"a policy introduced by the federal government in 1971, which acknowledges that many ethnic Canadians experience unequal access to resources and opportunities. It urges more recognition of the contributions of such Canadians, the preservation of certain expressions of their ethnicity, and more equity in the treatment of all Canadians. Since 1971, there has been increasing recognition of the limitation of this concept; first, it does not explicitly acknowledge the critical role which racism plays in preventing this vision from materialising; second, it promotes a static and limited notion of culture as fragmented and confined to ethnicity; and third, it pays insufficient attention to institutional forms of racial discrimination, focusing instead on individual expressions and experiences."[citation needed]


Criticism from Quebec

To many Quebecers, despite an official national bilingualism policy, multiculturalism threatened to reduce them to just another ethnic group. Quebec's policy seek to promote interculturalism, welcoming people of all origins while insisting that they integrate into Quebec's majority French-speaking society. In 2008, a Consultation Commission on Accommodation Practices Related to Cultural Differences, headed by sociologist Gerard Bouchard and philosopher Charles Taylor, recognized that Quebec is a de facto pluralist society, but that the Canadian multiculturalism model "does not appear well suited to conditions in Quebec".[15]

See also


  1. ^ Kobayashi, Audrey (1983), "Multiculturalism: Representing a Canadian Institution", in Duncan, James S; Duncan, Ley, Place/culture/representation, Routledge, pp. 205–206, ISBN 0415094518,, retrieved 12 September 2010 
  2. ^ Wayland, Shara (1997) (PDF), Immigration, Multiculturalism and National Identity in Canada, University of Toronto (Department of Political Science),, retrieved 12 September 2010 
  3. ^ Canadian Charter of Rights and Freedoms (Being Part I of the Constitution Act, 1982), Electronic Frontier Canada, 2008,, retrieved 12 September 2010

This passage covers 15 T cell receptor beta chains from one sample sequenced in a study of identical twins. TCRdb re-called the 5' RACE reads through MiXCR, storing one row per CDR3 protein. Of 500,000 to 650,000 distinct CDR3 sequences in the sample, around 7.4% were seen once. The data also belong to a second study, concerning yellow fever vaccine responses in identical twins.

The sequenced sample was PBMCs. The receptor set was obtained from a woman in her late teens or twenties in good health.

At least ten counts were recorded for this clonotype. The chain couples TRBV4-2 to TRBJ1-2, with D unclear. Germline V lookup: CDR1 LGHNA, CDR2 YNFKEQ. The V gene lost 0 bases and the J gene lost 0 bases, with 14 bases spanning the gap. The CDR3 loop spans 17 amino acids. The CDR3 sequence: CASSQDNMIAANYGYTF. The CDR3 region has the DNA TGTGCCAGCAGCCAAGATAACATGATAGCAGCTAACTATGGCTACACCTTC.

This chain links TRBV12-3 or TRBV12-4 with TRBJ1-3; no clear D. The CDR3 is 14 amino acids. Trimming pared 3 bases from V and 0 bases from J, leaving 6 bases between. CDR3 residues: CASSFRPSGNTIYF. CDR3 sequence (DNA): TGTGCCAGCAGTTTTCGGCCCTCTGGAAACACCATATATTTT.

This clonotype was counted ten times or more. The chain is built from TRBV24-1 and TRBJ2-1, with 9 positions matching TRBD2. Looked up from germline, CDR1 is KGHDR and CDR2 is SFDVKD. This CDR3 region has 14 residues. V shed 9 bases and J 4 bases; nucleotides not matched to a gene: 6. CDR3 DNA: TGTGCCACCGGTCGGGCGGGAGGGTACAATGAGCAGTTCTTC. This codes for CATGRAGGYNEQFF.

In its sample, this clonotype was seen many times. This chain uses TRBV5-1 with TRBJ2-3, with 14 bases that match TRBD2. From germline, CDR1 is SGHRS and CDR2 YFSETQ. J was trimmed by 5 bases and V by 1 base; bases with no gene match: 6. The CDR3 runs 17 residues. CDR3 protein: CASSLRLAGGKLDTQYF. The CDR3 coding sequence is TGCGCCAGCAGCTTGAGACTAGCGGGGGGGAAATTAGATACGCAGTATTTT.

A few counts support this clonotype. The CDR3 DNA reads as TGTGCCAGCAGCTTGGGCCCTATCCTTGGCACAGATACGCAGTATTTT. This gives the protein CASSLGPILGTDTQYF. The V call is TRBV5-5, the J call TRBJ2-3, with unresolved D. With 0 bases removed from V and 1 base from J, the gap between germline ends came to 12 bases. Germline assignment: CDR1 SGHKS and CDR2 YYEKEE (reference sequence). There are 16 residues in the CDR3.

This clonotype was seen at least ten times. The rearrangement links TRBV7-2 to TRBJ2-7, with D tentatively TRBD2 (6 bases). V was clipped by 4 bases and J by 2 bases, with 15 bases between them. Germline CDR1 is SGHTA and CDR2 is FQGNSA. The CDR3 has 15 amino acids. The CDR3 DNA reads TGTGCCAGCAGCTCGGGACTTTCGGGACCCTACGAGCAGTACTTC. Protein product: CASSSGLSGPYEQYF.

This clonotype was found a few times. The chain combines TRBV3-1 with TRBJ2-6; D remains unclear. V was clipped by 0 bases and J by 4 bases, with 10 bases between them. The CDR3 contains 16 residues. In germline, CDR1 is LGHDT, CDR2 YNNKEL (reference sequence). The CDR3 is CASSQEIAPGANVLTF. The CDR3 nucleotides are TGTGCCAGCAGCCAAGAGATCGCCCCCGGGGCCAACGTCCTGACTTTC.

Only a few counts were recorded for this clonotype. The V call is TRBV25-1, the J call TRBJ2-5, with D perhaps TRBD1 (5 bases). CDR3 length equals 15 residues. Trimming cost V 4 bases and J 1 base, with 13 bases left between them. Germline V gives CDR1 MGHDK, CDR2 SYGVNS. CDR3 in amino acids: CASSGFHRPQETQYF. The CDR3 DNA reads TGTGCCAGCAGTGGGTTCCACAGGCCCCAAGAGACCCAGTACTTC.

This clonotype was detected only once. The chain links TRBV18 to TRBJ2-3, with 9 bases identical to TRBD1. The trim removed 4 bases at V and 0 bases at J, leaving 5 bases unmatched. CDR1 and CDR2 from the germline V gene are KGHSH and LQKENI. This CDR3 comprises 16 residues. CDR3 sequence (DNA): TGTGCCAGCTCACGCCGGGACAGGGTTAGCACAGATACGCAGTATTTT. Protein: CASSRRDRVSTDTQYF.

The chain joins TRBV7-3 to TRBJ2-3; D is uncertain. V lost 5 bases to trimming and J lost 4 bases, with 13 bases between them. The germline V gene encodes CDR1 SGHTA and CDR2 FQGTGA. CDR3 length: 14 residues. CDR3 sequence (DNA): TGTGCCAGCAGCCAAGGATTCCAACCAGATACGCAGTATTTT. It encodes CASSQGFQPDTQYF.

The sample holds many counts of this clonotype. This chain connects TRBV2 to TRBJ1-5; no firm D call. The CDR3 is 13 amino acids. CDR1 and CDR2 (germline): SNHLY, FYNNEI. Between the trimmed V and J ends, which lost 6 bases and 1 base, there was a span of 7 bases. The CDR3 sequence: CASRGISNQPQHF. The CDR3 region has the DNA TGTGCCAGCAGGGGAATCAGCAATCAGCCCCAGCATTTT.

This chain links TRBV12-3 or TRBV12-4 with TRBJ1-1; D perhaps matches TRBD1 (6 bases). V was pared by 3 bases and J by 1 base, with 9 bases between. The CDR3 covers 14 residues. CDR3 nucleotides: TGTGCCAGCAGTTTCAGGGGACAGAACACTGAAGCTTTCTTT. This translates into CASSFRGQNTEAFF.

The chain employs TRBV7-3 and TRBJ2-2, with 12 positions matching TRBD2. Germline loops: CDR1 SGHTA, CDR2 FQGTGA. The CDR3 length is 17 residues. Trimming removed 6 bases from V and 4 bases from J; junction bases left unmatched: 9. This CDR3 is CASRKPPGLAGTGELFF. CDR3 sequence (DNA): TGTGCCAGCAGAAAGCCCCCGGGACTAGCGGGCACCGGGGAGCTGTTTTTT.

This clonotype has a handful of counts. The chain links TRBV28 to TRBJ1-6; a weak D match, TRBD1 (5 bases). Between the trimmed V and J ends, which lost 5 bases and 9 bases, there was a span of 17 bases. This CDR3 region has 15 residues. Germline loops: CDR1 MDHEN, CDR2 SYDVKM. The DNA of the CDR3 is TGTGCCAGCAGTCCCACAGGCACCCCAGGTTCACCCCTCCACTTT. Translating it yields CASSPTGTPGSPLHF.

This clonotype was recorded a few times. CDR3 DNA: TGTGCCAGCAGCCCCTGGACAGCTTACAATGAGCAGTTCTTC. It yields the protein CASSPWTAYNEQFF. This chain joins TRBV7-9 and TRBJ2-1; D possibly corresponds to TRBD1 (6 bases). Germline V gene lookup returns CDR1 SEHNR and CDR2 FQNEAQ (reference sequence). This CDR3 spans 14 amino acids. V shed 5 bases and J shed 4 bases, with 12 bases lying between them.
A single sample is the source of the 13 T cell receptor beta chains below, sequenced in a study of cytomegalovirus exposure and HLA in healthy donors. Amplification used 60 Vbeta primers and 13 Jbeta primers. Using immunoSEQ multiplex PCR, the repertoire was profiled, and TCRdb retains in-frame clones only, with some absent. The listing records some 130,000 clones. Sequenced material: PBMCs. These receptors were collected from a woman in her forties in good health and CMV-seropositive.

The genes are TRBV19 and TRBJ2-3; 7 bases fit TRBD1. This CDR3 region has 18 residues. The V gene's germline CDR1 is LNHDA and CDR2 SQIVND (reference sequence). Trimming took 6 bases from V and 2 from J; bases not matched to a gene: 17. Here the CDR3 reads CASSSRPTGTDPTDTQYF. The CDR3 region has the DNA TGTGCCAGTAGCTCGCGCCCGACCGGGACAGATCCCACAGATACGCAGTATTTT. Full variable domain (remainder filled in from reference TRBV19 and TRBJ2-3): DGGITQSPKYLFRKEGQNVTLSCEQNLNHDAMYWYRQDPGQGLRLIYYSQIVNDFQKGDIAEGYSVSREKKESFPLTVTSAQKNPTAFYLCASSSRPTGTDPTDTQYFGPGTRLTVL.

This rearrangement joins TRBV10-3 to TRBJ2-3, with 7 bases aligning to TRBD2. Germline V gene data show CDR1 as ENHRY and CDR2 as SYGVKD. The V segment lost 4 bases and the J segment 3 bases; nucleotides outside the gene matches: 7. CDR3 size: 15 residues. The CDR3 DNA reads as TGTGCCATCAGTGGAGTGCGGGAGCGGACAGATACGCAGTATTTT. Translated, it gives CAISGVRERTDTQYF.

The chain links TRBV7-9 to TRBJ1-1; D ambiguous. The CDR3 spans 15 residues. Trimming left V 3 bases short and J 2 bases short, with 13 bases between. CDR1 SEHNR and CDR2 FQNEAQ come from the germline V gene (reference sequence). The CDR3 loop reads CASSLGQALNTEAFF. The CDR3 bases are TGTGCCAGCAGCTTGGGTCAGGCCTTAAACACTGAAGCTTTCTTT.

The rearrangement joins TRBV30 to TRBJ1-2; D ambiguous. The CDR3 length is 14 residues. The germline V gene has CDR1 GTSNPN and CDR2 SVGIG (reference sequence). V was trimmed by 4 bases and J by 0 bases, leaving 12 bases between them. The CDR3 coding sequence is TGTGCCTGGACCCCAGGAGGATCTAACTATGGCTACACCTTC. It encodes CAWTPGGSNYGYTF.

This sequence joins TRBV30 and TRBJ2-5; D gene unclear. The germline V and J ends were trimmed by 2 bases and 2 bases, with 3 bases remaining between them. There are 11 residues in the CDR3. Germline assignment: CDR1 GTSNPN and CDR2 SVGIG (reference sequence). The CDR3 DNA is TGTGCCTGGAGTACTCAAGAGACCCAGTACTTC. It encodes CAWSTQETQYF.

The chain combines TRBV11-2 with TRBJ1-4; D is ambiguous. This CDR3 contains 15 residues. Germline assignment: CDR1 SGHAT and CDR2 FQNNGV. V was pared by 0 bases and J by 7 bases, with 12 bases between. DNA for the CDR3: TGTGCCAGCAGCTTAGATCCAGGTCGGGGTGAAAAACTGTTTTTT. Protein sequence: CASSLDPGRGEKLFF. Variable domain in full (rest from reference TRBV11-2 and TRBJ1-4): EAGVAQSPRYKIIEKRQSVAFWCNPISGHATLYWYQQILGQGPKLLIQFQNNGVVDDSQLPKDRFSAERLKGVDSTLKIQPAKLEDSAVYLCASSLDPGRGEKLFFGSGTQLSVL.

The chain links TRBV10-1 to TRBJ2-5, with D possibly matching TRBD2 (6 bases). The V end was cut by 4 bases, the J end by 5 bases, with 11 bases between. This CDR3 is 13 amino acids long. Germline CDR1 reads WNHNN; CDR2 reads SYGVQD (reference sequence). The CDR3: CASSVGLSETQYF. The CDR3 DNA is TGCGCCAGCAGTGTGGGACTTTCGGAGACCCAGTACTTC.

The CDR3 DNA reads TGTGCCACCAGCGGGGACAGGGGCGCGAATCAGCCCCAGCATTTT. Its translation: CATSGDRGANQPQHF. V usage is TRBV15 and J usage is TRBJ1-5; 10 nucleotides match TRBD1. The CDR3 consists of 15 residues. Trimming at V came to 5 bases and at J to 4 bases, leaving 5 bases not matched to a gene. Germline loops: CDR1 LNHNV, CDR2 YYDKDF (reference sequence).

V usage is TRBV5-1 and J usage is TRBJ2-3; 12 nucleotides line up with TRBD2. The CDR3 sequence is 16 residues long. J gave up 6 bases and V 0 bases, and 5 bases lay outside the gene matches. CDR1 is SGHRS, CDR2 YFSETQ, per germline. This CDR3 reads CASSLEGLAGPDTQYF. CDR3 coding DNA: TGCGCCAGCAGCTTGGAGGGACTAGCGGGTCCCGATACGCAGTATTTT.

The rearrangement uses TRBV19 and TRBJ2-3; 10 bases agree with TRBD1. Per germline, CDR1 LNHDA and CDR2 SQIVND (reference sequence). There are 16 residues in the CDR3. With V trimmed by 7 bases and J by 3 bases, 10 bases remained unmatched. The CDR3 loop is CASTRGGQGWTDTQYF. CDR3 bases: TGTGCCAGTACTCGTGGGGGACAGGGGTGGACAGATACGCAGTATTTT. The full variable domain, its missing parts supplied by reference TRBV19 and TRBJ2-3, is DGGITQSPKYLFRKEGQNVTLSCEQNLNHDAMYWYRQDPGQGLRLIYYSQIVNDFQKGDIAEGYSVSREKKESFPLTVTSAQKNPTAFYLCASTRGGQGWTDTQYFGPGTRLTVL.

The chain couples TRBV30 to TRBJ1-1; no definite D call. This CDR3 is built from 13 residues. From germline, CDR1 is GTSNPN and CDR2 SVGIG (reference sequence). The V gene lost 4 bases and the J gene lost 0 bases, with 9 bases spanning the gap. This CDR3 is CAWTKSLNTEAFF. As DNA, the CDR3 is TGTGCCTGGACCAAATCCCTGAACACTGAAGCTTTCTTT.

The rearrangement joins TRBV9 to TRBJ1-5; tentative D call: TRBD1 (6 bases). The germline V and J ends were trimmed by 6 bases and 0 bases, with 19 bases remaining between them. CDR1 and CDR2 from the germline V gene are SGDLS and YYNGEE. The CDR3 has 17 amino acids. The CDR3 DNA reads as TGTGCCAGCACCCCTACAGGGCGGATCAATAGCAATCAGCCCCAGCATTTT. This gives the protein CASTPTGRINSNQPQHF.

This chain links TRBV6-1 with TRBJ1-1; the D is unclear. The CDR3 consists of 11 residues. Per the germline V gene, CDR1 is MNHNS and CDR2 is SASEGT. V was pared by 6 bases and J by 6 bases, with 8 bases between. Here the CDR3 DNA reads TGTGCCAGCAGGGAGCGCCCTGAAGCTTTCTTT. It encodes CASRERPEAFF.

4. ^ Canadian Multiculturalism Act (1985, c. 24 (4th Supp.), Department of Justice (Canada), 14 November 2010,, retrieved 12 September 2010 
  5. ^ Dolin, Benjamin; Young, Margaret (31 October 2004), Canada's Immigration Program, Library of Parliament (Law and Government Division),, retrieved 29 November 2006 
  6. ^ "About Canada's People", (WhiteBark Group), 2007,, retrieved 20 October 2011 
  7. ^ Canada: Inflow of foreign-born population by country of birth, 1990 to 2004, Migration Policy Institute,, retrieved 20 October 2011 
  8. ^ Multiculturalism in Canada, Mount Allison University,, retrieved 05 October 2010 
  9. ^ Fontaine, Phil (24 April 1998) (PDF), Modern Racism in Canada, Queen's University,, retrieved 29 November 2006 
  10. ^ Is the current model of immigration the best one for Canada?, Globe and Mail, 12 December 2005,, retrieved 16 August 2006 
  11. ^ Saunders, Doug (27 June 2009), Canada's mistaken identity, Globe and Mail,, retrieved 28 June 2009 
  12. ^ a b Stackhouse, John; Martin, Patrick (02 February 2002), Canada: 'A model for the world', Globe and Mail, p. F3,, retrieved 28 June 2009, "Canada is today the most successful pluralist society on the face of our globe, without any doubt in my mind. . . . That is something unique to Canada. It is an amazing global human asset" 
  13. ^ Prince Karim Aga Khan IV (19 May 2004), Address at the Leadership and Diversity Conference, Gatineau, Canada,, retrieved 21 March 2007 
  14. ^ a b Aga Khan Welcomes Government of Canada's Partnership in New Global Centre for Pluralism, Aga Khan Development Network, 18 April 2005,, retrieved 21 April 2007 
  15. ^ Taylor, Charles (2008), Building the Future: A Time for Reconciliation, Québec, Canada: Commission de consultation sur les pratiques d'accommodement reliées aux différences culturelles,, retrieved 20 October 2011 

Further reading

External links